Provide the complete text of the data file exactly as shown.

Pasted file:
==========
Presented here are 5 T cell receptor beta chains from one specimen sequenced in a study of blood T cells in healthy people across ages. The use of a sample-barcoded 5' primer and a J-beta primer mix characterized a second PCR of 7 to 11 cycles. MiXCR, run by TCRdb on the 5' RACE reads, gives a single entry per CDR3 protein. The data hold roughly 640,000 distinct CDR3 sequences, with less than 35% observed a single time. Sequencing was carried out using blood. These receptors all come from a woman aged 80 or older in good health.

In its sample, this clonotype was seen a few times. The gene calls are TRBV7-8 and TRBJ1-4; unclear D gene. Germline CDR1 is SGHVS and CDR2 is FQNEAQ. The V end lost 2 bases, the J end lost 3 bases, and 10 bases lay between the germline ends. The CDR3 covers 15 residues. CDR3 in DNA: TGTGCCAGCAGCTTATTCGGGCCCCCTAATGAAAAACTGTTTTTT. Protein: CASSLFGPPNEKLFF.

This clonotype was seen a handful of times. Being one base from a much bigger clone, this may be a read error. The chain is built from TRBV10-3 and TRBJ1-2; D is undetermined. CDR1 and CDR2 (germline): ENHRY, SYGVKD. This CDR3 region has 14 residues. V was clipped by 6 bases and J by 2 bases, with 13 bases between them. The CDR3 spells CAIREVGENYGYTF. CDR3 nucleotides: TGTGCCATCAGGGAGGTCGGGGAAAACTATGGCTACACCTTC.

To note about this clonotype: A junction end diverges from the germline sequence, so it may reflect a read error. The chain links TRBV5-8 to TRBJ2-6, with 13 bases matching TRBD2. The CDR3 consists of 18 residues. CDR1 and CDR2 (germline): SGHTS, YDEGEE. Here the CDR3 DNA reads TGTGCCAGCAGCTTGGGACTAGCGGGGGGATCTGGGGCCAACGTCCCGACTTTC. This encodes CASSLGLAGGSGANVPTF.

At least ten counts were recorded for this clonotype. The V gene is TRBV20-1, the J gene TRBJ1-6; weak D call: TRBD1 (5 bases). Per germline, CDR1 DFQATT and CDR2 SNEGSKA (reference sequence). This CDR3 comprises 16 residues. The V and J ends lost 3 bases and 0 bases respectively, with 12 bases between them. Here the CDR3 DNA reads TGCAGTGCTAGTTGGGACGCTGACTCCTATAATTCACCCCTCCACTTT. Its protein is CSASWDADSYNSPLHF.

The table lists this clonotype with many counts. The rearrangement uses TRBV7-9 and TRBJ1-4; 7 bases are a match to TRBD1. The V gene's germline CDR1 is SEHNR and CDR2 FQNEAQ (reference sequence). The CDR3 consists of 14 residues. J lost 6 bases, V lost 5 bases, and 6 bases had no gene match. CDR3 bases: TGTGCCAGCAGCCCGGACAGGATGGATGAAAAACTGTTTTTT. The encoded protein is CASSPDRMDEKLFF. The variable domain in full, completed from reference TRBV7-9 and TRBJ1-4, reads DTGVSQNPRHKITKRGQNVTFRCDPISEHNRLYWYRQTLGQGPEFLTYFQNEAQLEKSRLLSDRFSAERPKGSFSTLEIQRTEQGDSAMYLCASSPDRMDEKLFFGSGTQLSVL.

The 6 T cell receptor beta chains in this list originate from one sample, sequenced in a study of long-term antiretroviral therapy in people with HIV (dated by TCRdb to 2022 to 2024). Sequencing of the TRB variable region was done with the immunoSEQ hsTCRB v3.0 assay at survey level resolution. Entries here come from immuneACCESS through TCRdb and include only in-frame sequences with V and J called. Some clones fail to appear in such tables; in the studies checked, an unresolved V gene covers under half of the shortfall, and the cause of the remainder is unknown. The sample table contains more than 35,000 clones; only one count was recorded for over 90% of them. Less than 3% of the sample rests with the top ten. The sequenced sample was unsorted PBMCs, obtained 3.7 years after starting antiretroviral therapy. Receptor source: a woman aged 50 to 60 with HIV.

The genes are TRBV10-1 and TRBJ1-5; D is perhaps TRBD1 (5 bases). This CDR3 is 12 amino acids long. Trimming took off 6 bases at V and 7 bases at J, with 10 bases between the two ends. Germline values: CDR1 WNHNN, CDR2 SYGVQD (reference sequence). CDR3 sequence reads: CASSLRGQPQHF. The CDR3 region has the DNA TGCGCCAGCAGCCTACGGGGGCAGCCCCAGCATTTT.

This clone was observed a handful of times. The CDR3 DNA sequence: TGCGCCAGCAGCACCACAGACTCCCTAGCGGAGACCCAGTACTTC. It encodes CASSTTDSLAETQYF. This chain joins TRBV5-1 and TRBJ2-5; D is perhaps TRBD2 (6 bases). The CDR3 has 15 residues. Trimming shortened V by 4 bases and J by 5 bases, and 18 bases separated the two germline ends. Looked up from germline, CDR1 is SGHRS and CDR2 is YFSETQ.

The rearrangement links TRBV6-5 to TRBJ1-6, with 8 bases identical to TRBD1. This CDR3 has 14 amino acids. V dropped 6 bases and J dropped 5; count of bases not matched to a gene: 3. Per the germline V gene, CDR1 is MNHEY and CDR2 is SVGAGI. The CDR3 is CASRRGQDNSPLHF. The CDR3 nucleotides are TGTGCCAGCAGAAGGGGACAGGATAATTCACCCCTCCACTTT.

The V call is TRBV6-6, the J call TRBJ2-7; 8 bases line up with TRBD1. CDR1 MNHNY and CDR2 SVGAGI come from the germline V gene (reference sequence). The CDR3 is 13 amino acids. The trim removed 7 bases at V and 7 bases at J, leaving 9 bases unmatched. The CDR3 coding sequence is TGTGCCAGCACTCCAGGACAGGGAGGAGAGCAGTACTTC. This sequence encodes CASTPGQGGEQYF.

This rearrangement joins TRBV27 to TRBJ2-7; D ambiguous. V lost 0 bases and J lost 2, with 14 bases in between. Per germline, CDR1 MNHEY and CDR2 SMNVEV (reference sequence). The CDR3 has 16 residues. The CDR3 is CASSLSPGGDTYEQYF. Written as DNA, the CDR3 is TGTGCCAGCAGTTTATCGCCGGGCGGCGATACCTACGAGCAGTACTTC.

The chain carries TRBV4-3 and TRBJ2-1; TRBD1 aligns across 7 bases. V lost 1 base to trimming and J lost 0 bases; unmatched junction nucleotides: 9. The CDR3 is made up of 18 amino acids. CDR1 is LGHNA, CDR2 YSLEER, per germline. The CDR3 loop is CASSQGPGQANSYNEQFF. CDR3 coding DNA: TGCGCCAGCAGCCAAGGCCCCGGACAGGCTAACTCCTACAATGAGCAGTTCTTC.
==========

Presented here are 5 T cell receptor beta chains from one specimen sequenced in a study of blood T cells in healthy people across ages. The use of a sample-barcoded 5' primer and a J-beta primer mix characterized a second PCR of 7 to 11 cycles. MiXCR, run by TCRdb on the 5' RACE reads, gives a single entry per CDR3 protein. The data hold roughly 640,000 distinct CDR3 sequences, with less than 35% observed a single time. Sequencing was carried out using blood. These receptors all come from a woman aged 80 or older in good health.

In its sample, this clonotype was seen a few times. The gene calls are TRBV7-8 and TRBJ1-4; unclear D gene. Germline CDR1 is SGHVS and CDR2 is FQNEAQ. The V end lost 2 bases, the J end lost 3 bases, and 10 bases lay between the germline ends. The CDR3 covers 15 residues. CDR3 in DNA: TGTGCCAGCAGCTTATTCGGGCCCCCTAATGAAAAACTGTTTTTT. Protein: CASSLFGPPNEKLFF.

This clonotype was seen a handful of times. Being one base from a much bigger clone, this may be a read error. The chain is built from TRBV10-3 and TRBJ1-2; D is undetermined. CDR1 and CDR2 (germline): ENHRY, SYGVKD. This CDR3 region has 14 residues. V was clipped by 6 bases and J by 2 bases, with 13 bases between them. The CDR3 spells CAIREVGENYGYTF. CDR3 nucleotides: TGTGCCATCAGGGAGGTCGGGGAAAACTATGGCTACACCTTC.

To note about this clonotype: A junction end diverges from the germline sequence, so it may reflect a read error. The chain links TRBV5-8 to TRBJ2-6, with 13 bases matching TRBD2. The CDR3 consists of 18 residues. CDR1 and CDR2 (germline): SGHTS, YDEGEE. Here the CDR3 DNA reads TGTGCCAGCAGCTTGGGACTAGCGGGGGGATCTGGGGCCAACGTCCCGACTTTC. This encodes CASSLGLAGGSGANVPTF.

At least ten counts were recorded for this clonotype. The V gene is TRBV20-1, the J gene TRBJ1-6; weak D call: TRBD1 (5 bases). Per germline, CDR1 DFQATT and CDR2 SNEGSKA (reference sequence). This CDR3 comprises 16 residues. The V and J ends lost 3 bases and 0 bases respectively, with 12 bases between them. Here the CDR3 DNA reads TGCAGTGCTAGTTGGGACGCTGACTCCTATAATTCACCCCTCCACTTT. Its protein is CSASWDADSYNSPLHF.

The table lists this clonotype with many counts. The rearrangement uses TRBV7-9 and TRBJ1-4; 7 bases are a match to TRBD1. The V gene's germline CDR1 is SEHNR and CDR2 FQNEAQ (reference sequence). The CDR3 consists of 14 residues. J lost 6 bases, V lost 5 bases, and 6 bases had no gene match. CDR3 bases: TGTGCCAGCAGCCCGGACAGGATGGATGAAAAACTGTTTTTT. The encoded protein is CASSPDRMDEKLFF. The variable domain in full, completed from reference TRBV7-9 and TRBJ1-4, reads DTGVSQNPRHKITKRGQNVTFRCDPISEHNRLYWYRQTLGQGPEFLTYFQNEAQLEKSRLLSDRFSAERPKGSFSTLEIQRTEQGDSAMYLCASSPDRMDEKLFFGSGTQLSVL.

The 6 T cell receptor beta chains in this list originate from one sample, sequenced in a study of long-term antiretroviral therapy in people with HIV (dated by TCRdb to 2022 to 2024). Sequencing of the TRB variable region was done with the immunoSEQ hsTCRB v3.0 assay at survey level resolution. Entries here come from immuneACCESS through TCRdb and include only in-frame sequences with V and J called. Some clones fail to appear in such tables; in the studies checked, an unresolved V gene covers under half of the shortfall, and the cause of the remainder is unknown. The sample table contains more than 35,000 clones; only one count was recorded for over 90% of them. Less than 3% of the sample rests with the top ten. The sequenced sample was unsorted PBMCs, obtained 3.7 years after starting antiretroviral therapy. Receptor source: a woman aged 50 to 60 with HIV.

The genes are TRBV10-1 and TRBJ1-5; D is perhaps TRBD1 (5 bases). This CDR3 is 12 amino acids long. Trimming took off 6 bases at V and 7 bases at J, with 10 bases between the two ends. Germline values: CDR1 WNHNN, CDR2 SYGVQD (reference sequence). CDR3 sequence reads: CASSLRGQPQHF. The CDR3 region has the DNA TGCGCCAGCAGCCTACGGGGGCAGCCCCAGCATTTT.

This clone was observed a handful of times. The CDR3 DNA sequence: TGCGCCAGCAGCACCACAGACTCCCTAGCGGAGACCCAGTACTTC. It encodes CASSTTDSLAETQYF. This chain joins TRBV5-1 and TRBJ2-5; D is perhaps TRBD2 (6 bases). The CDR3 has 15 residues. Trimming shortened V by 4 bases and J by 5 bases, and 18 bases separated the two germline ends. Looked up from germline, CDR1 is SGHRS and CDR2 is YFSETQ.

The rearrangement links TRBV6-5 to TRBJ1-6, with 8 bases identical to TRBD1. This CDR3 has 14 amino acids. V dropped 6 bases and J dropped 5; count of bases not matched to a gene: 3. Per the germline V gene, CDR1 is MNHEY and CDR2 is SVGAGI. The CDR3 is CASRRGQDNSPLHF. The CDR3 nucleotides are TGTGCCAGCAGAAGGGGACAGGATAATTCACCCCTCCACTTT.

The V call is TRBV6-6, the J call TRBJ2-7; 8 bases line up with TRBD1. CDR1 MNHNY and CDR2 SVGAGI come from the germline V gene (reference sequence). The CDR3 is 13 amino acids. The trim removed 7 bases at V and 7 bases at J, leaving 9 bases unmatched. The CDR3 coding sequence is TGTGCCAGCACTCCAGGACAGGGAGGAGAGCAGTACTTC. This sequence encodes CASTPGQGGEQYF.

This rearrangement joins TRBV27 to TRBJ2-7; D ambiguous. V lost 0 bases and J lost 2, with 14 bases in between. Per germline, CDR1 MNHEY and CDR2 SMNVEV (reference sequence). The CDR3 has 16 residues. The CDR3 is CASSLSPGGDTYEQYF. Written as DNA, the CDR3 is TGTGCCAGCAGTTTATCGCCGGGCGGCGATACCTACGAGCAGTACTTC.

The chain carries TRBV4-3 and TRBJ2-1; TRBD1 aligns across 7 bases. V lost 1 base to trimming and J lost 0 bases; unmatched junction nucleotides: 9. The CDR3 is made up of 18 amino acids. CDR1 is LGHNA, CDR2 YSLEER, per germline. The CDR3 loop is CASSQGPGQANSYNEQFF. CDR3 coding DNA: TGCGCCAGCAGCCAAGGCCCCGGACAGGCTAACTCCTACAATGAGCAGTTCTTC.